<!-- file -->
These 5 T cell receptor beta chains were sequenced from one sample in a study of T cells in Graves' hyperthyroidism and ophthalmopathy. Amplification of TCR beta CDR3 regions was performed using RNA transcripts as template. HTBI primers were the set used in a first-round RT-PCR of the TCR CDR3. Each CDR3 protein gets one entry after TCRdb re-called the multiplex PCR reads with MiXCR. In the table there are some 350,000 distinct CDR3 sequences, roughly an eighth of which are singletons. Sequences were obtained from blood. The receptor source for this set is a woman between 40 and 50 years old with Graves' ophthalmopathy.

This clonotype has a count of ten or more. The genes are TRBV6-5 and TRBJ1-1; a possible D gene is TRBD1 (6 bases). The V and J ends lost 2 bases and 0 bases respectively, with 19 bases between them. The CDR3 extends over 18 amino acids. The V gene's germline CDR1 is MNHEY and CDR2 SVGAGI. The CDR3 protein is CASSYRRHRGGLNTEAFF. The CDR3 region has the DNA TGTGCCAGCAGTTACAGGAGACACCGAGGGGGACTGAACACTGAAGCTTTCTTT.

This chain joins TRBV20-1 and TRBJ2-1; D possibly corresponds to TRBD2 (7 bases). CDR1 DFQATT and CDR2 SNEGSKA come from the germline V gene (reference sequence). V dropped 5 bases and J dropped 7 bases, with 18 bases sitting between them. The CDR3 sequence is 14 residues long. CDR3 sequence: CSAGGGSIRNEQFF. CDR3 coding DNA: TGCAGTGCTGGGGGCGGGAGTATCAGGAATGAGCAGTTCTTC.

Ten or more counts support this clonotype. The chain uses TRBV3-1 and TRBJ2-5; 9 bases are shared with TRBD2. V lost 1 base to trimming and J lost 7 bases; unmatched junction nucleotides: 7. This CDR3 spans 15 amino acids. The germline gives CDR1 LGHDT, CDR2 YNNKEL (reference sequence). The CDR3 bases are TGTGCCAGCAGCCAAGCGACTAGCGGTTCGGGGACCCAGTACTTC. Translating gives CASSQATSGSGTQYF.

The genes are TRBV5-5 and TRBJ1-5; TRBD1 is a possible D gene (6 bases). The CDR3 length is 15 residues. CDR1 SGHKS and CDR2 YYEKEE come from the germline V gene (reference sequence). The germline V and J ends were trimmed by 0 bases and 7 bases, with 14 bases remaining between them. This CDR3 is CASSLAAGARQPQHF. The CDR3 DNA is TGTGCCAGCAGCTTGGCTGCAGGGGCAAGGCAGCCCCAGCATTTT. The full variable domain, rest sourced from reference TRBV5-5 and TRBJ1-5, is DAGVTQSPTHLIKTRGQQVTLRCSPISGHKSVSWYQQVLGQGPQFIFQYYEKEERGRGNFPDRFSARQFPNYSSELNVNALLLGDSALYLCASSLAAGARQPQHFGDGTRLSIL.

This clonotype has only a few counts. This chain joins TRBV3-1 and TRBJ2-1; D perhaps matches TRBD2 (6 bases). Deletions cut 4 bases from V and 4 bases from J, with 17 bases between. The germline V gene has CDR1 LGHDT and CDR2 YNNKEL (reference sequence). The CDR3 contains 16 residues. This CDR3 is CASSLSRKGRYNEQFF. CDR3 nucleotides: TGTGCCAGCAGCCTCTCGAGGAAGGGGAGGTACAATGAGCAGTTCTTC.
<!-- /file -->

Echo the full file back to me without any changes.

These 5 T cell receptor beta chains were sequenced from one sample in a study of T cells in Graves' hyperthyroidism and ophthalmopathy. Amplification of TCR beta CDR3 regions was performed using RNA transcripts as template. HTBI primers were the set used in a first-round RT-PCR of the TCR CDR3. Each CDR3 protein gets one entry after TCRdb re-called the multiplex PCR reads with MiXCR. In the table there are some 350,000 distinct CDR3 sequences, roughly an eighth of which are singletons. Sequences were obtained from blood. The receptor source for this set is a woman between 40 and 50 years old with Graves' ophthalmopathy.

This clonotype has a count of ten or more. The genes are TRBV6-5 and TRBJ1-1; a possible D gene is TRBD1 (6 bases). The V and J ends lost 2 bases and 0 bases respectively, with 19 bases between them. The CDR3 extends over 18 amino acids. The V gene's germline CDR1 is MNHEY and CDR2 SVGAGI. The CDR3 protein is CASSYRRHRGGLNTEAFF. The CDR3 region has the DNA TGTGCCAGCAGTTACAGGAGACACCGAGGGGGACTGAACACTGAAGCTTTCTTT.

This chain joins TRBV20-1 and TRBJ2-1; D possibly corresponds to TRBD2 (7 bases). CDR1 DFQATT and CDR2 SNEGSKA come from the germline V gene (reference sequence). V dropped 5 bases and J dropped 7 bases, with 18 bases sitting between them. The CDR3 sequence is 14 residues long. CDR3 sequence: CSAGGGSIRNEQFF. CDR3 coding DNA: TGCAGTGCTGGGGGCGGGAGTATCAGGAATGAGCAGTTCTTC.

Ten or more counts support this clonotype. The chain uses TRBV3-1 and TRBJ2-5; 9 bases are shared with TRBD2. V lost 1 base to trimming and J lost 7 bases; unmatched junction nucleotides: 7. This CDR3 spans 15 amino acids. The germline gives CDR1 LGHDT, CDR2 YNNKEL (reference sequence). The CDR3 bases are TGTGCCAGCAGCCAAGCGACTAGCGGTTCGGGGACCCAGTACTTC. Translating gives CASSQATSGSGTQYF.

The genes are TRBV5-5 and TRBJ1-5; TRBD1 is a possible D gene (6 bases). The CDR3 length is 15 residues. CDR1 SGHKS and CDR2 YYEKEE come from the germline V gene (reference sequence). The germline V and J ends were trimmed by 0 bases and 7 bases, with 14 bases remaining between them. This CDR3 is CASSLAAGARQPQHF. The CDR3 DNA is TGTGCCAGCAGCTTGGCTGCAGGGGCAAGGCAGCCCCAGCATTTT. The full variable domain, rest sourced from reference TRBV5-5 and TRBJ1-5, is DAGVTQSPTHLIKTRGQQVTLRCSPISGHKSVSWYQQVLGQGPQFIFQYYEKEERGRGNFPDRFSARQFPNYSSELNVNALLLGDSALYLCASSLAAGARQPQHFGDGTRLSIL.

This clonotype has only a few counts. This chain joins TRBV3-1 and TRBJ2-1; D perhaps matches TRBD2 (6 bases). Deletions cut 4 bases from V and 4 bases from J, with 17 bases between. The germline V gene has CDR1 LGHDT and CDR2 YNNKEL (reference sequence). The CDR3 contains 16 residues. This CDR3 is CASSLSRKGRYNEQFF. CDR3 nucleotides: TGTGCCAGCAGCCTCTCGAGGAAGGGGAGGTACAATGAGCAGTTCTTC.